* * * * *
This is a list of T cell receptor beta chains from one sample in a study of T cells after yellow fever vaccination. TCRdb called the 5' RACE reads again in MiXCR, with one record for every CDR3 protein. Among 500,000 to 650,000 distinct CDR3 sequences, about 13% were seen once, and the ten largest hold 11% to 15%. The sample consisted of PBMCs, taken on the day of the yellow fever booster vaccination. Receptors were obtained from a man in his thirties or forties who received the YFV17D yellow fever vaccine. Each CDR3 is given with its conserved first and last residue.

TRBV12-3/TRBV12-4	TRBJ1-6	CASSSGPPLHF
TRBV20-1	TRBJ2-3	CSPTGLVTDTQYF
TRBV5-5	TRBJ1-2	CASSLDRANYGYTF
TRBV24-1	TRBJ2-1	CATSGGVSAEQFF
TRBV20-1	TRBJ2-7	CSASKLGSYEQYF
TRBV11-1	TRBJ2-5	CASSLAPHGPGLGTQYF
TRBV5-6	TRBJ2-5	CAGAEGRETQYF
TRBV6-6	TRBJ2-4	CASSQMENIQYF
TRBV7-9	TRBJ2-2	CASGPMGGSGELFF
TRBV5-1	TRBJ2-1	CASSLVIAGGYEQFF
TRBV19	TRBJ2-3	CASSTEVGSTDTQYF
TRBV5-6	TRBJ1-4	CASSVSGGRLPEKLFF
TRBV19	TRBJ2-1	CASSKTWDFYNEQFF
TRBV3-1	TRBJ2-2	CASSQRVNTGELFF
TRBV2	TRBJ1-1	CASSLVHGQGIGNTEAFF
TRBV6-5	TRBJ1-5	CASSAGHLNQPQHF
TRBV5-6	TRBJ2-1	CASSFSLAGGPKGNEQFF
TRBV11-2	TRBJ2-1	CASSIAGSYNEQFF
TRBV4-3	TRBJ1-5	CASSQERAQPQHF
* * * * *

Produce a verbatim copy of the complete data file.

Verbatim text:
This is a list of T cell receptor beta chains from one sample in a study of T cells after yellow fever vaccination. TCRdb called the 5' RACE reads again in MiXCR, with one record for every CDR3 protein. Among 500,000 to 650,000 distinct CDR3 sequences, about 13% were seen once, and the ten largest hold 11% to 15%. The sample consisted of PBMCs, taken on the day of the yellow fever booster vaccination. Receptors were obtained from a man in his thirties or forties who received the YFV17D yellow fever vaccine. Each CDR3 is given with its conserved first and last residue.

TRBV12-3/TRBV12-4	TRBJ1-6	CASSSGPPLHF
TRBV20-1	TRBJ2-3	CSPTGLVTDTQYF
TRBV5-5	TRBJ1-2	CASSLDRANYGYTF
TRBV24-1	TRBJ2-1	CATSGGVSAEQFF
TRBV20-1	TRBJ2-7	CSASKLGSYEQYF
TRBV11-1	TRBJ2-5	CASSLAPHGPGLGTQYF
TRBV5-6	TRBJ2-5	CAGAEGRETQYF
TRBV6-6	TRBJ2-4	CASSQMENIQYF
TRBV7-9	TRBJ2-2	CASGPMGGSGELFF
TRBV5-1	TRBJ2-1	CASSLVIAGGYEQFF
TRBV19	TRBJ2-3	CASSTEVGSTDTQYF
TRBV5-6	TRBJ1-4	CASSVSGGRLPEKLFF
TRBV19	TRBJ2-1	CASSKTWDFYNEQFF
TRBV3-1	TRBJ2-2	CASSQRVNTGELFF
TRBV2	TRBJ1-1	CASSLVHGQGIGNTEAFF
TRBV6-5	TRBJ1-5	CASSAGHLNQPQHF
TRBV5-6	TRBJ2-1	CASSFSLAGGPKGNEQFF
TRBV11-2	TRBJ2-1	CASSIAGSYNEQFF
TRBV4-3	TRBJ1-5	CASSQERAQPQHF